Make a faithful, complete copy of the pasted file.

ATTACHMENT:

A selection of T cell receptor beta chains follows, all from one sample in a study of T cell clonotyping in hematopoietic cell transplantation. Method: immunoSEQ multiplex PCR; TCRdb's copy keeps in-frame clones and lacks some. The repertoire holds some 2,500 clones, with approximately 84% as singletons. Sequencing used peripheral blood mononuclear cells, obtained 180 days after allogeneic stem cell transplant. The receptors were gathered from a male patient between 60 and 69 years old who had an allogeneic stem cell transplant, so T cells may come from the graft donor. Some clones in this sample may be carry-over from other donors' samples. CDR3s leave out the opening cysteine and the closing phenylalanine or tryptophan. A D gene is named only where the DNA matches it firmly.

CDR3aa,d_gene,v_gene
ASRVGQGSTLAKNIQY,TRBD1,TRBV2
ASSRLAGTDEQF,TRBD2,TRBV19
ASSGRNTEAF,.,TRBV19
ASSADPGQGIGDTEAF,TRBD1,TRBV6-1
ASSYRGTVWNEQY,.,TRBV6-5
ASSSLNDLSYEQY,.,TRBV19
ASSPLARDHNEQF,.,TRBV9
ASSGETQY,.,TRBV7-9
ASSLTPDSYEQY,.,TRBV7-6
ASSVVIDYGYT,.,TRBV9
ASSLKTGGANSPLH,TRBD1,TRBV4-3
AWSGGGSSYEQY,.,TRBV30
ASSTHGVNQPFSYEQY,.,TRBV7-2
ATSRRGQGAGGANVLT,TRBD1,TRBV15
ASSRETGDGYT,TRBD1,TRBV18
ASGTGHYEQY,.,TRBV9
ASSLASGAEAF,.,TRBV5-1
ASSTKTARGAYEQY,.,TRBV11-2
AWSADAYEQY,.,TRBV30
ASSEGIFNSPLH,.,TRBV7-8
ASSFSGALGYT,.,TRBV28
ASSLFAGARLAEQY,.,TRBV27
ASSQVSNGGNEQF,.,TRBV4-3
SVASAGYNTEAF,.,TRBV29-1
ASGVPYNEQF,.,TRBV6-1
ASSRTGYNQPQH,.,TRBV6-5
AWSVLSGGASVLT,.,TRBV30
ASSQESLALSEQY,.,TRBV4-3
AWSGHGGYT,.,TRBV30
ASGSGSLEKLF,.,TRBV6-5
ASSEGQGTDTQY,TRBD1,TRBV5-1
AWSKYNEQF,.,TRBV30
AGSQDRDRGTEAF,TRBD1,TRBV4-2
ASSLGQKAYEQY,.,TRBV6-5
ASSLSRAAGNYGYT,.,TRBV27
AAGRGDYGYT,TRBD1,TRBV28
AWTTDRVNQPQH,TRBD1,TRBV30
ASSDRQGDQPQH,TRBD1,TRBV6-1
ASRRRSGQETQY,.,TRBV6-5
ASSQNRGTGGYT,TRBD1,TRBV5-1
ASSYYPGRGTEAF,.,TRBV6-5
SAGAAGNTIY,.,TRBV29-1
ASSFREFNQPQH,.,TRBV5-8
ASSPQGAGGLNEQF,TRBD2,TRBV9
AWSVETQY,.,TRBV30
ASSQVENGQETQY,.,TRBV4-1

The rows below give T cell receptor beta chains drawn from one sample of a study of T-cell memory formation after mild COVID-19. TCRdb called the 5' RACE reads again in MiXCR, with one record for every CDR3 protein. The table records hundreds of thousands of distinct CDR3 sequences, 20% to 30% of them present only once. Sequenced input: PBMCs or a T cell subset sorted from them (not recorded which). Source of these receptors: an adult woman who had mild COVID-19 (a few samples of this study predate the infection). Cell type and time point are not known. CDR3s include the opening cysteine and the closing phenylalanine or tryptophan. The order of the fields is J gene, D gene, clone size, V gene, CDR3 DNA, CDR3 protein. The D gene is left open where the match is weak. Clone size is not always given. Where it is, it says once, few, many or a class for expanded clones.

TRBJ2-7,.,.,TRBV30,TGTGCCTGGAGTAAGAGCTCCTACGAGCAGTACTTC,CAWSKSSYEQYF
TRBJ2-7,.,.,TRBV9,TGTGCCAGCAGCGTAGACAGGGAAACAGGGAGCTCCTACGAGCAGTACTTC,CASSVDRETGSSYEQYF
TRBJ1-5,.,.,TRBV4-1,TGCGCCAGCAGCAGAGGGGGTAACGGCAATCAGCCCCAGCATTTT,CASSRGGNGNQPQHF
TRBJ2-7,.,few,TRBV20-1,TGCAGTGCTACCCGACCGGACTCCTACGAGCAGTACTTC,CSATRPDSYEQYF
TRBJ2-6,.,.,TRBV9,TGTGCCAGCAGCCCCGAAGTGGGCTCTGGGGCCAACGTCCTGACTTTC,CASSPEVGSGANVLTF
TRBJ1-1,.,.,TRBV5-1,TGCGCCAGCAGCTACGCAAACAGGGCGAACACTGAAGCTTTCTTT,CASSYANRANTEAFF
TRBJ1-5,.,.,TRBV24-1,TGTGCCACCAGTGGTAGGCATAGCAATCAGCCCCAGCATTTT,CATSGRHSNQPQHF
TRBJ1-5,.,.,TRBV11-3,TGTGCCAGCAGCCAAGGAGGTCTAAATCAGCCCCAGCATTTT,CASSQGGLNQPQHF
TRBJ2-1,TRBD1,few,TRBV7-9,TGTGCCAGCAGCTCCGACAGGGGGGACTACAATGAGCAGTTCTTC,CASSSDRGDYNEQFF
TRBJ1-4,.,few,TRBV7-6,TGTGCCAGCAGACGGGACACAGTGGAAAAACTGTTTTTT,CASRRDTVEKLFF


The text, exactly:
A selection of T cell receptor beta chains follows, all from one sample in a study of T cell clonotyping in hematopoietic cell transplantation. Method: immunoSEQ multiplex PCR; TCRdb's copy keeps in-frame clones and lacks some. The repertoire holds some 2,500 clones, with approximately 84% as singletons. Sequencing used peripheral blood mononuclear cells, obtained 180 days after allogeneic stem cell transplant. The receptors were gathered from a male patient between 60 and 69 years old who had an allogeneic stem cell transplant, so T cells may come from the graft donor. Some clones in this sample may be carry-over from other donors' samples. CDR3s leave out the opening cysteine and the closing phenylalanine or tryptophan. A D gene is named only where the DNA matches it firmly.

CDR3aa,d_gene,v_gene
ASRVGQGSTLAKNIQY,TRBD1,TRBV2
ASSRLAGTDEQF,TRBD2,TRBV19
ASSGRNTEAF,.,TRBV19
ASSADPGQGIGDTEAF,TRBD1,TRBV6-1
ASSYRGTVWNEQY,.,TRBV6-5
ASSSLNDLSYEQY,.,TRBV19
ASSPLARDHNEQF,.,TRBV9
ASSGETQY,.,TRBV7-9
ASSLTPDSYEQY,.,TRBV7-6
ASSVVIDYGYT,.,TRBV9
ASSLKTGGANSPLH,TRBD1,TRBV4-3
AWSGGGSSYEQY,.,TRBV30
ASSTHGVNQPFSYEQY,.,TRBV7-2
ATSRRGQGAGGANVLT,TRBD1,TRBV15
ASSRETGDGYT,TRBD1,TRBV18
ASGTGHYEQY,.,TRBV9
ASSLASGAEAF,.,TRBV5-1
ASSTKTARGAYEQY,.,TRBV11-2
AWSADAYEQY,.,TRBV30
ASSEGIFNSPLH,.,TRBV7-8
ASSFSGALGYT,.,TRBV28
ASSLFAGARLAEQY,.,TRBV27
ASSQVSNGGNEQF,.,TRBV4-3
SVASAGYNTEAF,.,TRBV29-1
ASGVPYNEQF,.,TRBV6-1
ASSRTGYNQPQH,.,TRBV6-5
AWSVLSGGASVLT,.,TRBV30
ASSQESLALSEQY,.,TRBV4-3
AWSGHGGYT,.,TRBV30
ASGSGSLEKLF,.,TRBV6-5
ASSEGQGTDTQY,TRBD1,TRBV5-1
AWSKYNEQF,.,TRBV30
AGSQDRDRGTEAF,TRBD1,TRBV4-2
ASSLGQKAYEQY,.,TRBV6-5
ASSLSRAAGNYGYT,.,TRBV27
AAGRGDYGYT,TRBD1,TRBV28
AWTTDRVNQPQH,TRBD1,TRBV30
ASSDRQGDQPQH,TRBD1,TRBV6-1
ASRRRSGQETQY,.,TRBV6-5
ASSQNRGTGGYT,TRBD1,TRBV5-1
ASSYYPGRGTEAF,.,TRBV6-5
SAGAAGNTIY,.,TRBV29-1
ASSFREFNQPQH,.,TRBV5-8
ASSPQGAGGLNEQF,TRBD2,TRBV9
AWSVETQY,.,TRBV30
ASSQVENGQETQY,.,TRBV4-1

The rows below give T cell receptor beta chains drawn from one sample of a study of T-cell memory formation after mild COVID-19. TCRdb called the 5' RACE reads again in MiXCR, with one record for every CDR3 protein. The table records hundreds of thousands of distinct CDR3 sequences, 20% to 30% of them present only once. Sequenced input: PBMCs or a T cell subset sorted from them (not recorded which). Source of these receptors: an adult woman who had mild COVID-19 (a few samples of this study predate the infection). Cell type and time point are not known. CDR3s include the opening cysteine and the closing phenylalanine or tryptophan. The order of the fields is J gene, D gene, clone size, V gene, CDR3 DNA, CDR3 protein. The D gene is left open where the match is weak. Clone size is not always given. Where it is, it says once, few, many or a class for expanded clones.

TRBJ2-7,.,.,TRBV30,TGTGCCTGGAGTAAGAGCTCCTACGAGCAGTACTTC,CAWSKSSYEQYF
TRBJ2-7,.,.,TRBV9,TGTGCCAGCAGCGTAGACAGGGAAACAGGGAGCTCCTACGAGCAGTACTTC,CASSVDRETGSSYEQYF
TRBJ1-5,.,.,TRBV4-1,TGCGCCAGCAGCAGAGGGGGTAACGGCAATCAGCCCCAGCATTTT,CASSRGGNGNQPQHF
TRBJ2-7,.,few,TRBV20-1,TGCAGTGCTACCCGACCGGACTCCTACGAGCAGTACTTC,CSATRPDSYEQYF
TRBJ2-6,.,.,TRBV9,TGTGCCAGCAGCCCCGAAGTGGGCTCTGGGGCCAACGTCCTGACTTTC,CASSPEVGSGANVLTF
TRBJ1-1,.,.,TRBV5-1,TGCGCCAGCAGCTACGCAAACAGGGCGAACACTGAAGCTTTCTTT,CASSYANRANTEAFF
TRBJ1-5,.,.,TRBV24-1,TGTGCCACCAGTGGTAGGCATAGCAATCAGCCCCAGCATTTT,CATSGRHSNQPQHF
TRBJ1-5,.,.,TRBV11-3,TGTGCCAGCAGCCAAGGAGGTCTAAATCAGCCCCAGCATTTT,CASSQGGLNQPQHF
TRBJ2-1,TRBD1,few,TRBV7-9,TGTGCCAGCAGCTCCGACAGGGGGGACTACAATGAGCAGTTCTTC,CASSSDRGDYNEQFF
TRBJ1-4,.,few,TRBV7-6,TGTGCCAGCAGACGGGACACAGTGGAAAAACTGTTTTTT,CASRRDTVEKLFF